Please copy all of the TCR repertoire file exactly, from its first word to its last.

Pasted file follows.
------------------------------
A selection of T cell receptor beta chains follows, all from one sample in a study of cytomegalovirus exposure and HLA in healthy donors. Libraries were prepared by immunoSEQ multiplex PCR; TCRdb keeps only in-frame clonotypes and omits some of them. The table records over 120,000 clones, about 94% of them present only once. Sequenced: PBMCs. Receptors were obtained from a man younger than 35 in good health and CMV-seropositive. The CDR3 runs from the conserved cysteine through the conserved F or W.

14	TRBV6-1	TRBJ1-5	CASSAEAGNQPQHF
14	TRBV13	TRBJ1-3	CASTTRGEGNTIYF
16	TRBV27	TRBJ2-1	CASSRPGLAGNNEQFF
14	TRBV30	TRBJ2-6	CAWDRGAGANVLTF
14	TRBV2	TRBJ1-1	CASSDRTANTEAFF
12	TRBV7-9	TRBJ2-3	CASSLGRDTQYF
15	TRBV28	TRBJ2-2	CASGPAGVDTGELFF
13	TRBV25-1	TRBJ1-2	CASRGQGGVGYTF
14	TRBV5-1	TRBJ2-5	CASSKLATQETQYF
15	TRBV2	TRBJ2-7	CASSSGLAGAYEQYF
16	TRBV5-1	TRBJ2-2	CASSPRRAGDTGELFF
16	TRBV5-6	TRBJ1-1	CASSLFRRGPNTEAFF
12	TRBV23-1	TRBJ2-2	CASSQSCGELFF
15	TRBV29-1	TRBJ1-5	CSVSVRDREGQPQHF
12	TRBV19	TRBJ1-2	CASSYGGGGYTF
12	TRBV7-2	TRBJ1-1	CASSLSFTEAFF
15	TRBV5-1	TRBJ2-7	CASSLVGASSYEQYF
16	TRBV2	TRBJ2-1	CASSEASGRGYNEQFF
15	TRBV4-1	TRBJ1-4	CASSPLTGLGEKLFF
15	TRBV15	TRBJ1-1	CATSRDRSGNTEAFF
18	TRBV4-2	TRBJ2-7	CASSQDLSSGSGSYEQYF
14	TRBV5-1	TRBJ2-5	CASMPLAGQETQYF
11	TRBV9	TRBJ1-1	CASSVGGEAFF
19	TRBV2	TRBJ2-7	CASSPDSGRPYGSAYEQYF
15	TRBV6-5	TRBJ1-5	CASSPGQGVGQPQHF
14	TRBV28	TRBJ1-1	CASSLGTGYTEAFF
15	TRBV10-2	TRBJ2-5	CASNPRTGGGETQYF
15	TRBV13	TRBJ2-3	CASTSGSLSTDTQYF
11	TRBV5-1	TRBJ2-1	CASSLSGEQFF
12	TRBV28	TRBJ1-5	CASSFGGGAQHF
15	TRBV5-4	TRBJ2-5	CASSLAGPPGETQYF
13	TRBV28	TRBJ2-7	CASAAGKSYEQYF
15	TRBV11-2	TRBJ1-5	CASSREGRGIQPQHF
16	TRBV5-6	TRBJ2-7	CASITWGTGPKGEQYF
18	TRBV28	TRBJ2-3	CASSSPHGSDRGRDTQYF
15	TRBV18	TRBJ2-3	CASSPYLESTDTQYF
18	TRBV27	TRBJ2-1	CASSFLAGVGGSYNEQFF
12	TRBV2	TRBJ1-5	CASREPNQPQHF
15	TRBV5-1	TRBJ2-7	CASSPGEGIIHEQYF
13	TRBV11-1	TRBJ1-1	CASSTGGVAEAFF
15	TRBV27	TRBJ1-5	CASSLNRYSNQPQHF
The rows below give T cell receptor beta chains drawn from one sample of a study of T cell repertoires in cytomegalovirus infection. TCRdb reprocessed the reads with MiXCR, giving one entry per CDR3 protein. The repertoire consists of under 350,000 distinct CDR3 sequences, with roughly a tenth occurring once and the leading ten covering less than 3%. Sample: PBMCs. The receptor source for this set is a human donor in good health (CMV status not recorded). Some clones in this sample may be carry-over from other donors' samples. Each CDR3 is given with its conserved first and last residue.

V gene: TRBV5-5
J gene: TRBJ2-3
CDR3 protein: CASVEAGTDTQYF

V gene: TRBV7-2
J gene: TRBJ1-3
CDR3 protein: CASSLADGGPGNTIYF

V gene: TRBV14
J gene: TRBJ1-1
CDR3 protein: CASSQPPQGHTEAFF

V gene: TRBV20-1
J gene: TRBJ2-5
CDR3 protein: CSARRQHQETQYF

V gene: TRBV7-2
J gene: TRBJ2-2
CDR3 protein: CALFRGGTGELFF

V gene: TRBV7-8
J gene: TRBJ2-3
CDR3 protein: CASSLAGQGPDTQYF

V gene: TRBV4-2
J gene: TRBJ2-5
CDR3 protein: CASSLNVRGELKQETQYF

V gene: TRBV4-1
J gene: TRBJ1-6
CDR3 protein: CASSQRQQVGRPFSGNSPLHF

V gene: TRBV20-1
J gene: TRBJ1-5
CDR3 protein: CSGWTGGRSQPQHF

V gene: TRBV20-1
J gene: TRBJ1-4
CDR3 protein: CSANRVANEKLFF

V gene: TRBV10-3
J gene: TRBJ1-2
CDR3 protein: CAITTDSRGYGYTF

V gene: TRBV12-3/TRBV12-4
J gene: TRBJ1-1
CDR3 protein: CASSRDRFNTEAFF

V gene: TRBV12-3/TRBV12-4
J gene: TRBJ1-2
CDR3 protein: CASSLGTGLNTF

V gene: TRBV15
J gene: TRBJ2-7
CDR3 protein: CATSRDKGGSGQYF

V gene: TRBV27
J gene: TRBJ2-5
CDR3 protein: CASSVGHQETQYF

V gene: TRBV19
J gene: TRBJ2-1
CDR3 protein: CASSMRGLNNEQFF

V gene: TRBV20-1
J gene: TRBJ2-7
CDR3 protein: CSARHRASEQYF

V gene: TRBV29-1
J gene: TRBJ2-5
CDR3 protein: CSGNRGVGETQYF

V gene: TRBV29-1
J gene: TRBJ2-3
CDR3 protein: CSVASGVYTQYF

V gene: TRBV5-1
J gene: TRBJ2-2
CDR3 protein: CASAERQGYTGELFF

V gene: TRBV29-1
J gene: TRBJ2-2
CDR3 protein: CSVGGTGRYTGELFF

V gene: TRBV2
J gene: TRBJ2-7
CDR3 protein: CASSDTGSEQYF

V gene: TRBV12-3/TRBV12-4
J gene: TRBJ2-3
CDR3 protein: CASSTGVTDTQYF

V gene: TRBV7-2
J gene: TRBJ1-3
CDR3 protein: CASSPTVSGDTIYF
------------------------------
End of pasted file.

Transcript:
A selection of T cell receptor beta chains follows, all from one sample in a study of cytomegalovirus exposure and HLA in healthy donors. Libraries were prepared by immunoSEQ multiplex PCR; TCRdb keeps only in-frame clonotypes and omits some of them. The table records over 120,000 clones, about 94% of them present only once. Sequenced: PBMCs. Receptors were obtained from a man younger than 35 in good health and CMV-seropositive. The CDR3 runs from the conserved cysteine through the conserved F or W.

14	TRBV6-1	TRBJ1-5	CASSAEAGNQPQHF
14	TRBV13	TRBJ1-3	CASTTRGEGNTIYF
16	TRBV27	TRBJ2-1	CASSRPGLAGNNEQFF
14	TRBV30	TRBJ2-6	CAWDRGAGANVLTF
14	TRBV2	TRBJ1-1	CASSDRTANTEAFF
12	TRBV7-9	TRBJ2-3	CASSLGRDTQYF
15	TRBV28	TRBJ2-2	CASGPAGVDTGELFF
13	TRBV25-1	TRBJ1-2	CASRGQGGVGYTF
14	TRBV5-1	TRBJ2-5	CASSKLATQETQYF
15	TRBV2	TRBJ2-7	CASSSGLAGAYEQYF
16	TRBV5-1	TRBJ2-2	CASSPRRAGDTGELFF
16	TRBV5-6	TRBJ1-1	CASSLFRRGPNTEAFF
12	TRBV23-1	TRBJ2-2	CASSQSCGELFF
15	TRBV29-1	TRBJ1-5	CSVSVRDREGQPQHF
12	TRBV19	TRBJ1-2	CASSYGGGGYTF
12	TRBV7-2	TRBJ1-1	CASSLSFTEAFF
15	TRBV5-1	TRBJ2-7	CASSLVGASSYEQYF
16	TRBV2	TRBJ2-1	CASSEASGRGYNEQFF
15	TRBV4-1	TRBJ1-4	CASSPLTGLGEKLFF
15	TRBV15	TRBJ1-1	CATSRDRSGNTEAFF
18	TRBV4-2	TRBJ2-7	CASSQDLSSGSGSYEQYF
14	TRBV5-1	TRBJ2-5	CASMPLAGQETQYF
11	TRBV9	TRBJ1-1	CASSVGGEAFF
19	TRBV2	TRBJ2-7	CASSPDSGRPYGSAYEQYF
15	TRBV6-5	TRBJ1-5	CASSPGQGVGQPQHF
14	TRBV28	TRBJ1-1	CASSLGTGYTEAFF
15	TRBV10-2	TRBJ2-5	CASNPRTGGGETQYF
15	TRBV13	TRBJ2-3	CASTSGSLSTDTQYF
11	TRBV5-1	TRBJ2-1	CASSLSGEQFF
12	TRBV28	TRBJ1-5	CASSFGGGAQHF
15	TRBV5-4	TRBJ2-5	CASSLAGPPGETQYF
13	TRBV28	TRBJ2-7	CASAAGKSYEQYF
15	TRBV11-2	TRBJ1-5	CASSREGRGIQPQHF
16	TRBV5-6	TRBJ2-7	CASITWGTGPKGEQYF
18	TRBV28	TRBJ2-3	CASSSPHGSDRGRDTQYF
15	TRBV18	TRBJ2-3	CASSPYLESTDTQYF
18	TRBV27	TRBJ2-1	CASSFLAGVGGSYNEQFF
12	TRBV2	TRBJ1-5	CASREPNQPQHF
15	TRBV5-1	TRBJ2-7	CASSPGEGIIHEQYF
13	TRBV11-1	TRBJ1-1	CASSTGGVAEAFF
15	TRBV27	TRBJ1-5	CASSLNRYSNQPQHF
The rows below give T cell receptor beta chains drawn from one sample of a study of T cell repertoires in cytomegalovirus infection. TCRdb reprocessed the reads with MiXCR, giving one entry per CDR3 protein. The repertoire consists of under 350,000 distinct CDR3 sequences, with roughly a tenth occurring once and the leading ten covering less than 3%. Sample: PBMCs. The receptor source for this set is a human donor in good health (CMV status not recorded). Some clones in this sample may be carry-over from other donors' samples. Each CDR3 is given with its conserved first and last residue.

V gene: TRBV5-5
J gene: TRBJ2-3
CDR3 protein: CASVEAGTDTQYF

V gene: TRBV7-2
J gene: TRBJ1-3
CDR3 protein: CASSLADGGPGNTIYF

V gene: TRBV14
J gene: TRBJ1-1
CDR3 protein: CASSQPPQGHTEAFF

V gene: TRBV20-1
J gene: TRBJ2-5
CDR3 protein: CSARRQHQETQYF

V gene: TRBV7-2
J gene: TRBJ2-2
CDR3 protein: CALFRGGTGELFF

V gene: TRBV7-8
J gene: TRBJ2-3
CDR3 protein: CASSLAGQGPDTQYF

V gene: TRBV4-2
J gene: TRBJ2-5
CDR3 protein: CASSLNVRGELKQETQYF

V gene: TRBV4-1
J gene: TRBJ1-6
CDR3 protein: CASSQRQQVGRPFSGNSPLHF

V gene: TRBV20-1
J gene: TRBJ1-5
CDR3 protein: CSGWTGGRSQPQHF

V gene: TRBV20-1
J gene: TRBJ1-4
CDR3 protein: CSANRVANEKLFF

V gene: TRBV10-3
J gene: TRBJ1-2
CDR3 protein: CAITTDSRGYGYTF

V gene: TRBV12-3/TRBV12-4
J gene: TRBJ1-1
CDR3 protein: CASSRDRFNTEAFF

V gene: TRBV12-3/TRBV12-4
J gene: TRBJ1-2
CDR3 protein: CASSLGTGLNTF

V gene: TRBV15
J gene: TRBJ2-7
CDR3 protein: CATSRDKGGSGQYF

V gene: TRBV27
J gene: TRBJ2-5
CDR3 protein: CASSVGHQETQYF

V gene: TRBV19
J gene: TRBJ2-1
CDR3 protein: CASSMRGLNNEQFF

V gene: TRBV20-1
J gene: TRBJ2-7
CDR3 protein: CSARHRASEQYF

V gene: TRBV29-1
J gene: TRBJ2-5
CDR3 protein: CSGNRGVGETQYF

V gene: TRBV29-1
J gene: TRBJ2-3
CDR3 protein: CSVASGVYTQYF

V gene: TRBV5-1
J gene: TRBJ2-2
CDR3 protein: CASAERQGYTGELFF

V gene: TRBV29-1
J gene: TRBJ2-2
CDR3 protein: CSVGGTGRYTGELFF

V gene: TRBV2
J gene: TRBJ2-7
CDR3 protein: CASSDTGSEQYF

V gene: TRBV12-3/TRBV12-4
J gene: TRBJ2-3
CDR3 protein: CASSTGVTDTQYF

V gene: TRBV7-2
J gene: TRBJ1-3
CDR3 protein: CASSPTVSGDTIYF